FinDev Blog

Four Types of Policies to Help Build Climate Resilience

The 4 Ps of inclusive green finance provide a framework for policymakers to harness the potential of financial inclusion
A woman member and benefactor of Cooperativa de Ahorro y Credito Mujeres Unidas (CACMU) in Ecuador with her primary crop, the babaco fruit.

Devastating cyclones, torrential rain, desertification, melting glaciers and rising sea levels: the picture painted by climate change predictions can be frightening. But there is also momentum on climate action emerging globally with solutions to help us cope, adapt and build resilience. Access to financial services is an essential lifeline in response to both natural disasters and slow-onset climate change.  Having formal savings when there is a flood, having access to climate risk insurance when drought destroys the harvest, being able to receive mobile money from relatives in other parts of the country when there is a storm, or having access to credit to invest in more resilient crops or renewable energy sources: all of these services are at the core of what we at the Alliance for Financial Inclusion (AFI) call inclusive green finance.

Inclusive green finance is a policy area championed by AFI members: central banks, finance ministries and other financial regulators in emerging and developing economies. It aims to answer the question: How can financial regulation and policies support climate resilience and mitigation through financial inclusion among the most vulnerable segments of society?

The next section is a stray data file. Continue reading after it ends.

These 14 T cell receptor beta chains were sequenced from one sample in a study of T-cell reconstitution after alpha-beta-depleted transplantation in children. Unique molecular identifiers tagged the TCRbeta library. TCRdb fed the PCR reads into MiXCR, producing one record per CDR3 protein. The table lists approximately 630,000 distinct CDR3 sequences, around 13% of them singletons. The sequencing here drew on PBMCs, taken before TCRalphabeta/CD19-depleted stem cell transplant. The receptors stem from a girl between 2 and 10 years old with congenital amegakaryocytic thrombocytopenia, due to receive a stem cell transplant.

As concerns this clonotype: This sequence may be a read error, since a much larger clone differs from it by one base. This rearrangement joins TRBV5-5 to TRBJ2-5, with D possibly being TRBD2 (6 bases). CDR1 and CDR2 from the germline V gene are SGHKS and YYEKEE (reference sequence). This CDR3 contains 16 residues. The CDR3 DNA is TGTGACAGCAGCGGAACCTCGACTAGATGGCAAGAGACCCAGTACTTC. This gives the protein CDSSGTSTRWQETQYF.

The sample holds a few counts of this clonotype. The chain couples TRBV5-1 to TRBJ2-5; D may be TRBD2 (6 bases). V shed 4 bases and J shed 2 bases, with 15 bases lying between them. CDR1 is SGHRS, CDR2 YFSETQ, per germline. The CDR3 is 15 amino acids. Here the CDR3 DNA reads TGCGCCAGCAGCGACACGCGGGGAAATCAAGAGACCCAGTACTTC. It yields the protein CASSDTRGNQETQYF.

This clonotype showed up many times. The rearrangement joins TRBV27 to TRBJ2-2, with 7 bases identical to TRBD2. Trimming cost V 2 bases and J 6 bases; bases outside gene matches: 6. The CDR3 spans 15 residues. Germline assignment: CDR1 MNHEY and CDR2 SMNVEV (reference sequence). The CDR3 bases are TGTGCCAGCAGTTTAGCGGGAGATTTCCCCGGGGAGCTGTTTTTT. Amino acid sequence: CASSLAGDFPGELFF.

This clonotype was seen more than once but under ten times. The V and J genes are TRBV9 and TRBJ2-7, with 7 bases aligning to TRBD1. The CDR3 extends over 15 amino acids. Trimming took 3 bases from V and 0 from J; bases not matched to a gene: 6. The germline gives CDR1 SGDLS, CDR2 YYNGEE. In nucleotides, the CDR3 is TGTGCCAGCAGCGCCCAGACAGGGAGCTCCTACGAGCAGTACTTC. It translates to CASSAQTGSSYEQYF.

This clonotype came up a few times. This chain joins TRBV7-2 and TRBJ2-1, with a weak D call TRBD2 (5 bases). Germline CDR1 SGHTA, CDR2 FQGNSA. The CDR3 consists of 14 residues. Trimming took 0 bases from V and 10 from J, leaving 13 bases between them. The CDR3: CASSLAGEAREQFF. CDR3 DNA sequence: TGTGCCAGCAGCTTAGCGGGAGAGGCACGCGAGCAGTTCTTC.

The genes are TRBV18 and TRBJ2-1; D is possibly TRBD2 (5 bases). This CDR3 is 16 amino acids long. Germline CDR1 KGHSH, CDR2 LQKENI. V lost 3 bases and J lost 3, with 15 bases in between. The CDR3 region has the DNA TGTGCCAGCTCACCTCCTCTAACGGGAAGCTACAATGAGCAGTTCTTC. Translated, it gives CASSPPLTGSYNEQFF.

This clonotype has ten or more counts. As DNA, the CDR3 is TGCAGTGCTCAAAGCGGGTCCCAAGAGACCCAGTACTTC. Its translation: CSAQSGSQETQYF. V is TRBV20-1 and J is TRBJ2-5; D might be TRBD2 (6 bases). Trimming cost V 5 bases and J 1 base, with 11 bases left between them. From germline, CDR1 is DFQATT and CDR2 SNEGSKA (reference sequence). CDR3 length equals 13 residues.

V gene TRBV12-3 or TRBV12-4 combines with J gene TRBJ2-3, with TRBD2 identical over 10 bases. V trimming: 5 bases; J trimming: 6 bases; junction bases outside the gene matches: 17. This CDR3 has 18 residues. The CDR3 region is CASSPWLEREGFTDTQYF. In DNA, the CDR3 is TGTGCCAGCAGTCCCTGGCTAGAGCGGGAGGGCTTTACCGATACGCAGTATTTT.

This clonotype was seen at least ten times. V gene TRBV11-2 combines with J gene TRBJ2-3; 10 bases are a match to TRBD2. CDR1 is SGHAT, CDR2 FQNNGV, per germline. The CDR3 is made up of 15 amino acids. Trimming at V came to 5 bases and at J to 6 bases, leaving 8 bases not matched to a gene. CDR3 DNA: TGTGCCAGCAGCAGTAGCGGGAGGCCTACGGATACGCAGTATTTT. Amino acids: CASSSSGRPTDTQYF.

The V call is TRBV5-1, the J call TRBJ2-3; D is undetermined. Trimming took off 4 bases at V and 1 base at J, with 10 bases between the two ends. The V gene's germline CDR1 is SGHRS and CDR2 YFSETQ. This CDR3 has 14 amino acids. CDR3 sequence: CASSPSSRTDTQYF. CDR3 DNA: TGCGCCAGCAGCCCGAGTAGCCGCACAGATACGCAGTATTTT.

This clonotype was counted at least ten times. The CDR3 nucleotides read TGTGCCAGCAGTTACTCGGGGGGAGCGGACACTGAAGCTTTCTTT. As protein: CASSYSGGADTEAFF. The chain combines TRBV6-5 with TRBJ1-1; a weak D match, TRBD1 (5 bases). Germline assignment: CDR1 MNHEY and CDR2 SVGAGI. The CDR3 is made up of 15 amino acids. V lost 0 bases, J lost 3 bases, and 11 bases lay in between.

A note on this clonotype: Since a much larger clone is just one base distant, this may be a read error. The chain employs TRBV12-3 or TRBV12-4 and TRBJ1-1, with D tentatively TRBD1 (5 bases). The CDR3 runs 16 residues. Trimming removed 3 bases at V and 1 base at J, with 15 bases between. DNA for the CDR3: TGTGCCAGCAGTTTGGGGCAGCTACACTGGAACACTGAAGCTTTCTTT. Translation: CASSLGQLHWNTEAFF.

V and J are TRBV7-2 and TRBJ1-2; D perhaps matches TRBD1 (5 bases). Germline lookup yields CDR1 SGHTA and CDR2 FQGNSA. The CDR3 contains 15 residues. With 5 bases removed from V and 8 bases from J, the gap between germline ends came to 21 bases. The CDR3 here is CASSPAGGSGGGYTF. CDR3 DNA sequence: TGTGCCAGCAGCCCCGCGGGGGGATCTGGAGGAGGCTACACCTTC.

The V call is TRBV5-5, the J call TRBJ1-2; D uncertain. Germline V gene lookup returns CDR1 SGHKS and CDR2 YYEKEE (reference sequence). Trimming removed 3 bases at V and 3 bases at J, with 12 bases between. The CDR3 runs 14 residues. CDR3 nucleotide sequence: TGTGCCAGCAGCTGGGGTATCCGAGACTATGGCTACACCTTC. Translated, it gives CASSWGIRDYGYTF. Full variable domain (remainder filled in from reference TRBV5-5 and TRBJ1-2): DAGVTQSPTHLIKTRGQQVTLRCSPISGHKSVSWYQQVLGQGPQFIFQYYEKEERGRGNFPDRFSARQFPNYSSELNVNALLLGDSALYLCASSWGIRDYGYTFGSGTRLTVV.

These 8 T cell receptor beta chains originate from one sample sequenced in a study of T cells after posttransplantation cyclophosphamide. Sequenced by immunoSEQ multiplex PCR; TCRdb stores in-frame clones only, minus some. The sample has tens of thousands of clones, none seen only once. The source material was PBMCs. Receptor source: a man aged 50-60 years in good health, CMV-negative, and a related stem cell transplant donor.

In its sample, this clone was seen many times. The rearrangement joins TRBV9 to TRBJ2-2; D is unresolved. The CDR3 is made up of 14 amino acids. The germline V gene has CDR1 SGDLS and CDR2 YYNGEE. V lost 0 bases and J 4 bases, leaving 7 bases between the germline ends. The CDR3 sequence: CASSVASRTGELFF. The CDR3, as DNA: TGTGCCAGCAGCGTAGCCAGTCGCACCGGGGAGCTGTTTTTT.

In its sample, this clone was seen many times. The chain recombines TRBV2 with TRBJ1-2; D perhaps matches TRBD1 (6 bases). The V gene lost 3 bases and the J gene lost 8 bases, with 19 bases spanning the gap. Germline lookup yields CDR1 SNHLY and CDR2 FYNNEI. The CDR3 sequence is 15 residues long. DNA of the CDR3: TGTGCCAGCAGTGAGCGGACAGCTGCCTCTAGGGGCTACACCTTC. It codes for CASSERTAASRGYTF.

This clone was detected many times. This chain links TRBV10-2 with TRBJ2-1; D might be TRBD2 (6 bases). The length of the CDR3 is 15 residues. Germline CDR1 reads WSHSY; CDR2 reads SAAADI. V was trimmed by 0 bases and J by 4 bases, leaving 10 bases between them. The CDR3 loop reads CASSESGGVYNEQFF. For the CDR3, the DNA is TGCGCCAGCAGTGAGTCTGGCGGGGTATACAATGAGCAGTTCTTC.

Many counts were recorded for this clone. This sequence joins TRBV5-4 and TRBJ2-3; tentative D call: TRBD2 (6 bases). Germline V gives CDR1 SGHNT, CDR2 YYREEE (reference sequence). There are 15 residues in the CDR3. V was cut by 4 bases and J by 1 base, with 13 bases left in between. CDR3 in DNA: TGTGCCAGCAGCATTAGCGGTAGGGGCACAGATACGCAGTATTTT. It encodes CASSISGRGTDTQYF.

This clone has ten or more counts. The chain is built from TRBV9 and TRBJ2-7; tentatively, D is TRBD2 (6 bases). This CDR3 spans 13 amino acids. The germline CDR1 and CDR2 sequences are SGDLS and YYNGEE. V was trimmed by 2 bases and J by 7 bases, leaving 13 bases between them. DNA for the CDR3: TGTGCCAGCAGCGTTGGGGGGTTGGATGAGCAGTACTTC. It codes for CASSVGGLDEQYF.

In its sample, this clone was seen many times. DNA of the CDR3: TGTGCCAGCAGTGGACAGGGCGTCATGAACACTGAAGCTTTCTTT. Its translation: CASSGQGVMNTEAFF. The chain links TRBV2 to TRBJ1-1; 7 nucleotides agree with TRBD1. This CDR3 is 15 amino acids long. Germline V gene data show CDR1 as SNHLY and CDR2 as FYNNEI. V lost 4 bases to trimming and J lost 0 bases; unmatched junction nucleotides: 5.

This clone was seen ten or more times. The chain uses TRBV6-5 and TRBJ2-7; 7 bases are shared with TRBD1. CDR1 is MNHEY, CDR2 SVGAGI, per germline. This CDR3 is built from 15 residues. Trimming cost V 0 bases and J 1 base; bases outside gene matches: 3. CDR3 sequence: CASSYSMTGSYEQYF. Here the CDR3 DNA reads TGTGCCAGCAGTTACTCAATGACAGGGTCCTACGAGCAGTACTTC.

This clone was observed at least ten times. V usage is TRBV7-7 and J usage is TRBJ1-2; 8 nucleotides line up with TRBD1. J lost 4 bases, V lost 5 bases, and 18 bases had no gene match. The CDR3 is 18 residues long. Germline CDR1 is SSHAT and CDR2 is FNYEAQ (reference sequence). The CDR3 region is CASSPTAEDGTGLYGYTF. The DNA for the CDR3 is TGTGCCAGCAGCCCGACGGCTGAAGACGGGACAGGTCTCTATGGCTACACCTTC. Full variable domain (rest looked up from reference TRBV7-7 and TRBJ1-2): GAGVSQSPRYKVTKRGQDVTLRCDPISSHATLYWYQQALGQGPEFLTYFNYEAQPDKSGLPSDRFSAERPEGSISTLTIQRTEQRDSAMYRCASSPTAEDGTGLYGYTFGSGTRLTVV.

The framework that has emerged since we began working in this area in 2015 is the 4 Ps of inclusive green finance. The 4 Ps outline the different types of interventions in which financial regulators are engaging to advance this budding policy area.

1. Promotion

The first step on the inclusive green finance journey is promotion. It includes actions and interventions by regulators to prepare the private sector and other actors for inclusive green finance policy developments, such as building capacity, promoting coordination, establishing data frameworks and practicing moral suasion to advance inclusive green finance.

A good example is how the Philippines’ central bank, Bangko Sentral ng Pilipinas, has been raising awareness and increasing understanding of sustainability concepts within the institution and with financial service providers. They have organized forums and trainings aimed at banks’ senior management, key government agencies and private companies, and participate actively in regional and international collaborations of financial regulators and supervisors in this area. The central bank also conducts the Banking Sector Outlook Survey regularly, which includes a special section on the extent of banks’ exposure to, or plans to implement, sustainable or green finance, and gathers data on the impact of disasters on banking operations.

Promotion policies and initiatives are about preparing the ground for green finance interventions.

2. Provision

Provision is the next P and the policies in this category help to ensure that financial resources for green projects or related climate action activities are provided to MSMEs or individuals. There are several ways in which this can be achieved, including: